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Functional Words To Teach Your Toddler First

In this article we will discuss:


Father teaching child early speech sounds with foundational words for speech development. Better Speech.

When your toddler is just beginning to produce words, they might show frustration when they can’t express what they want and need. That is why it is important to introduce functional words first. Teaching your toddler these essential words will give them the tools they need to communicate effectively. We will be giving you 10 common functional words you can teach your toddler and tips on how to teach them at home for better speech and language development!

Functional Words in Early Language Development

When babies start talking, they usually produce nouns first (ex. “mama”, “doggy”, etc.). The average age a baby says their first word is around 1 year old. Hearing the nouns that babies produce helps caregivers know what they are attending to and what interests them.


By 18 months old, a shift occurs and children begin to produce more verbs than nouns (“go”, “eat”, etc.).


The average age a child says their first sentence is around 2 years old. This increase in verb production indicates that children are beginning to understand that words can be used to connect nouns and actions.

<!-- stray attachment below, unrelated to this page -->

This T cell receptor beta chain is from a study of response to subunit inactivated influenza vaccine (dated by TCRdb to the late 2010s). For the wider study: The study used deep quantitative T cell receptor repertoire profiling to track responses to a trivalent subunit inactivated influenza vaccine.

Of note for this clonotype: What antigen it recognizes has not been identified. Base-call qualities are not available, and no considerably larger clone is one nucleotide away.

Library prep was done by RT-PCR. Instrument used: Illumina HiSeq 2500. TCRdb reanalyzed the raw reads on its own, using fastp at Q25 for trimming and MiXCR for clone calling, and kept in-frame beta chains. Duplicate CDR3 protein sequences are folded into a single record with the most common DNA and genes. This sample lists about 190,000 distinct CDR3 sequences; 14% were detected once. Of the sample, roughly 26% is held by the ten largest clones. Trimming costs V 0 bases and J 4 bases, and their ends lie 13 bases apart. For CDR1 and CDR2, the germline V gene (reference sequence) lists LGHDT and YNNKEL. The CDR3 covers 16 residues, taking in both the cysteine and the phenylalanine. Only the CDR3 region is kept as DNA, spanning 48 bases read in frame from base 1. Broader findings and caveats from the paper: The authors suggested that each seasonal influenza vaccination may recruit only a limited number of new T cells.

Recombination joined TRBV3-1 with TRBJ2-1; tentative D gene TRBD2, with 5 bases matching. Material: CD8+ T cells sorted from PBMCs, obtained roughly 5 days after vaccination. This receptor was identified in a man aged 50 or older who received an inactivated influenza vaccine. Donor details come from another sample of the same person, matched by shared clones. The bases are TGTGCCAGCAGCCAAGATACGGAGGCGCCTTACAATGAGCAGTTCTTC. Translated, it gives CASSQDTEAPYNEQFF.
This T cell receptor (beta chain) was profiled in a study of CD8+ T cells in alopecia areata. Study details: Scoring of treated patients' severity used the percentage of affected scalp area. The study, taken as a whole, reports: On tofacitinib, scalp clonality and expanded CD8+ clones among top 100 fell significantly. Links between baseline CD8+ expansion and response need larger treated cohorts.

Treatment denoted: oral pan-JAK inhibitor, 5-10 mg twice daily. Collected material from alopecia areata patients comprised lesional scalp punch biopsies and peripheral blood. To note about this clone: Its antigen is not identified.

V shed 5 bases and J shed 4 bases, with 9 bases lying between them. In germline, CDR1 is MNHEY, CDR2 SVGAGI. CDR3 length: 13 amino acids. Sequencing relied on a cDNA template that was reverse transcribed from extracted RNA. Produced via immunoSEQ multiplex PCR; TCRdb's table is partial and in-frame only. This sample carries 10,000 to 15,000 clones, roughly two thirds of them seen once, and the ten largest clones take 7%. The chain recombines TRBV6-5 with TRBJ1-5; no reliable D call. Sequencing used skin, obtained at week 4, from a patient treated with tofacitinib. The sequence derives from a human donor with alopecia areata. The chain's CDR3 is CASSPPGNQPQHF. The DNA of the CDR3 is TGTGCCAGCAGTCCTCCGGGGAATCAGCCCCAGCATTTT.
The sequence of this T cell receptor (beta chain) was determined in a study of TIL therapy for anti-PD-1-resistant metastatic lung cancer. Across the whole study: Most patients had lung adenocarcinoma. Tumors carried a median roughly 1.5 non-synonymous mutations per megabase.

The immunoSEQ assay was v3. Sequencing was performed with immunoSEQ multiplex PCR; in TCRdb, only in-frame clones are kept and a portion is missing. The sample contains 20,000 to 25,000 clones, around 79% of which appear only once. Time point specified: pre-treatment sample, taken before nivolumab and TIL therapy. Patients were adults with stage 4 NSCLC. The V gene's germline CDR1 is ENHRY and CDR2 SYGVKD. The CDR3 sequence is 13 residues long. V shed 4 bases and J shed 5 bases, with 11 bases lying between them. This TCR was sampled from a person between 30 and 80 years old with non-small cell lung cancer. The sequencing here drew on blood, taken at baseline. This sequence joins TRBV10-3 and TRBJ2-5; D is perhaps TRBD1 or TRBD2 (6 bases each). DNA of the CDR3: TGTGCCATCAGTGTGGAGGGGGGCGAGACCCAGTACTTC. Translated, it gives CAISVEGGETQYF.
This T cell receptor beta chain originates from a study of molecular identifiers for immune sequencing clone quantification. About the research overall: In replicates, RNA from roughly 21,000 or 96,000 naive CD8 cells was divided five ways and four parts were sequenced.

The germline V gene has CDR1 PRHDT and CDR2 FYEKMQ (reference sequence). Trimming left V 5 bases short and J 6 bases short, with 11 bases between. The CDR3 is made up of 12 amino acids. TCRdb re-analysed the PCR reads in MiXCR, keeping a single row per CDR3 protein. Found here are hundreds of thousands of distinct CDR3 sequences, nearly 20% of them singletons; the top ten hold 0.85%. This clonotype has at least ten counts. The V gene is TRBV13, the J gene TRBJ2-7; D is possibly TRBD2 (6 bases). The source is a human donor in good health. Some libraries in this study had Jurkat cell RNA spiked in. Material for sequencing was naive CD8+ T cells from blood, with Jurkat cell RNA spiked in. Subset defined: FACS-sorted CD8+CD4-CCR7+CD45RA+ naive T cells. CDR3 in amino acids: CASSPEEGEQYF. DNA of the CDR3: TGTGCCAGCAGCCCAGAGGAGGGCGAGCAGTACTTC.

Researchers found that although nouns were acquired earlier than verbs, there was a steeper decline in noun production from 2 years to 3 years for the SLI group.


In other words, nouns were acquired early on but there was a greater loss of nouns over time. Verbs, on the other hand, were produced at lower levels than nouns throughout the study but there was not as great of a decline from 2 years to 3 years. This suggests that even though nouns may be acquired earlier, they are not as stable or durable as verbs when it comes to long-term development.


If you are worried about your child’s language development, check out Children’s Language Development Milestones Chart to learn more about normal language development.

Book a free consultation to learn more about functional words.

Functional Words are Usually Verbs


For toddlers, it is more important to prioritize learning verbs vs. nouns because they are more likely to be understood and can get their needs met more easily. The difference between noun and verb is that verbs are also easier to understand than nouns. For example, the verb “jump” is easier to understand than the noun “elephant.” Another example is the verb “eat” is easier to understand than the noun “food.”


nouns vs. verbs

What is a verb?